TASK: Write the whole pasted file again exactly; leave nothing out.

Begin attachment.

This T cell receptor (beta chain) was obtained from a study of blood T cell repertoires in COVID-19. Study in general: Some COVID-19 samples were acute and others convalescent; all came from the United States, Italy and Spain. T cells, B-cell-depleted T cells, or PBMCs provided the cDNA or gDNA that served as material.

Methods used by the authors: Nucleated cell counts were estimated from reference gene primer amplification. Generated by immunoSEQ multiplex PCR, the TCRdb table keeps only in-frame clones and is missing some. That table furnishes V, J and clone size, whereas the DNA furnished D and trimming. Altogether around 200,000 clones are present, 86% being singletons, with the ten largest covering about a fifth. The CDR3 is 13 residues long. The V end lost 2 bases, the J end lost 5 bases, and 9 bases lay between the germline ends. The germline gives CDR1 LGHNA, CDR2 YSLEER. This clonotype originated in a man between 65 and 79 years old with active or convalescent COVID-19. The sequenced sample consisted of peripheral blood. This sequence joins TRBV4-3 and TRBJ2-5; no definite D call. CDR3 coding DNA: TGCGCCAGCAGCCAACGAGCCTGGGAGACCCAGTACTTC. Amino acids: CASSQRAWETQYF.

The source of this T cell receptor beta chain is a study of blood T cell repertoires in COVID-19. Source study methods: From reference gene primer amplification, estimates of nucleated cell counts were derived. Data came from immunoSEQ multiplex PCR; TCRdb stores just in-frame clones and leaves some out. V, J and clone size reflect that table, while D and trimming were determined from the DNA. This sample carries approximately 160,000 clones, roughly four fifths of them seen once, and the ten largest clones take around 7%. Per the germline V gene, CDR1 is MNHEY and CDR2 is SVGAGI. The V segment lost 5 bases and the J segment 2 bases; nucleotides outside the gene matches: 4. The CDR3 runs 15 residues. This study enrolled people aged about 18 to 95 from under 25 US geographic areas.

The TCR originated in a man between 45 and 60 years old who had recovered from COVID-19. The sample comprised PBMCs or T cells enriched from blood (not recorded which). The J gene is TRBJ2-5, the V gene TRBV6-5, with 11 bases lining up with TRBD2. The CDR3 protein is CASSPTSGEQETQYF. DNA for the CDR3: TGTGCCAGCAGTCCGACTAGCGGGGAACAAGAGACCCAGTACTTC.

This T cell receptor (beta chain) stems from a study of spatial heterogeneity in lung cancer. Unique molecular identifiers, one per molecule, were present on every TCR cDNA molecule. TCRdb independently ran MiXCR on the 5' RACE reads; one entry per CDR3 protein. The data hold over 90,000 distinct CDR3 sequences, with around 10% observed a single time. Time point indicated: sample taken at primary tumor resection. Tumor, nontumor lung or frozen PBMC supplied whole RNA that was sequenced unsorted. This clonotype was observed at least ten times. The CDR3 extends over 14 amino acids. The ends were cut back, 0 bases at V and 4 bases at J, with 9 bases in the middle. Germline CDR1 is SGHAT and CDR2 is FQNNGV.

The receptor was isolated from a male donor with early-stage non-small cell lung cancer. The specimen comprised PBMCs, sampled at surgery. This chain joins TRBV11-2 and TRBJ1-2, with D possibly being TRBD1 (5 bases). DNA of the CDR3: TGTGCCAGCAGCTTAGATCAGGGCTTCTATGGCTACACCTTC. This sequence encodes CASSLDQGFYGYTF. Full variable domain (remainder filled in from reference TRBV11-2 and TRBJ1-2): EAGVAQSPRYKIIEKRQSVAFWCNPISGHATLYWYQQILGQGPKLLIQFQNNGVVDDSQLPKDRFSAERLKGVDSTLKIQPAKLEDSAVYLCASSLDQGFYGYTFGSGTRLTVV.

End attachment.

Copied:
This T cell receptor (beta chain) was obtained from a study of blood T cell repertoires in COVID-19. Study in general: Some COVID-19 samples were acute and others convalescent; all came from the United States, Italy and Spain. T cells, B-cell-depleted T cells, or PBMCs provided the cDNA or gDNA that served as material.

Methods used by the authors: Nucleated cell counts were estimated from reference gene primer amplification. Generated by immunoSEQ multiplex PCR, the TCRdb table keeps only in-frame clones and is missing some. That table furnishes V, J and clone size, whereas the DNA furnished D and trimming. Altogether around 200,000 clones are present, 86% being singletons, with the ten largest covering about a fifth. The CDR3 is 13 residues long. The V end lost 2 bases, the J end lost 5 bases, and 9 bases lay between the germline ends. The germline gives CDR1 LGHNA, CDR2 YSLEER. This clonotype originated in a man between 65 and 79 years old with active or convalescent COVID-19. The sequenced sample consisted of peripheral blood. This sequence joins TRBV4-3 and TRBJ2-5; no definite D call. CDR3 coding DNA: TGCGCCAGCAGCCAACGAGCCTGGGAGACCCAGTACTTC. Amino acids: CASSQRAWETQYF.

The source of this T cell receptor beta chain is a study of blood T cell repertoires in COVID-19. Source study methods: From reference gene primer amplification, estimates of nucleated cell counts were derived. Data came from immunoSEQ multiplex PCR; TCRdb stores just in-frame clones and leaves some out. V, J and clone size reflect that table, while D and trimming were determined from the DNA. This sample carries approximately 160,000 clones, roughly four fifths of them seen once, and the ten largest clones take around 7%. Per the germline V gene, CDR1 is MNHEY and CDR2 is SVGAGI. The V segment lost 5 bases and the J segment 2 bases; nucleotides outside the gene matches: 4. The CDR3 runs 15 residues. This study enrolled people aged about 18 to 95 from under 25 US geographic areas.

The TCR originated in a man between 45 and 60 years old who had recovered from COVID-19. The sample comprised PBMCs or T cells enriched from blood (not recorded which). The J gene is TRBJ2-5, the V gene TRBV6-5, with 11 bases lining up with TRBD2. The CDR3 protein is CASSPTSGEQETQYF. DNA for the CDR3: TGTGCCAGCAGTCCGACTAGCGGGGAACAAGAGACCCAGTACTTC.

This T cell receptor (beta chain) stems from a study of spatial heterogeneity in lung cancer. Unique molecular identifiers, one per molecule, were present on every TCR cDNA molecule. TCRdb independently ran MiXCR on the 5' RACE reads; one entry per CDR3 protein. The data hold over 90,000 distinct CDR3 sequences, with around 10% observed a single time. Time point indicated: sample taken at primary tumor resection. Tumor, nontumor lung or frozen PBMC supplied whole RNA that was sequenced unsorted. This clonotype was observed at least ten times. The CDR3 extends over 14 amino acids. The ends were cut back, 0 bases at V and 4 bases at J, with 9 bases in the middle. Germline CDR1 is SGHAT and CDR2 is FQNNGV.

The receptor was isolated from a male donor with early-stage non-small cell lung cancer. The specimen comprised PBMCs, sampled at surgery. This chain joins TRBV11-2 and TRBJ1-2, with D possibly being TRBD1 (5 bases). DNA of the CDR3: TGTGCCAGCAGCTTAGATCAGGGCTTCTATGGCTACACCTTC. This sequence encodes CASSLDQGFYGYTF. Full variable domain (remainder filled in from reference TRBV11-2 and TRBJ1-2): EAGVAQSPRYKIIEKRQSVAFWCNPISGHATLYWYQQILGQGPKLLIQFQNNGVVDDSQLPKDRFSAERLKGVDSTLKIQPAKLEDSAVYLCASSLDQGFYGYTFGSGTRLTVV.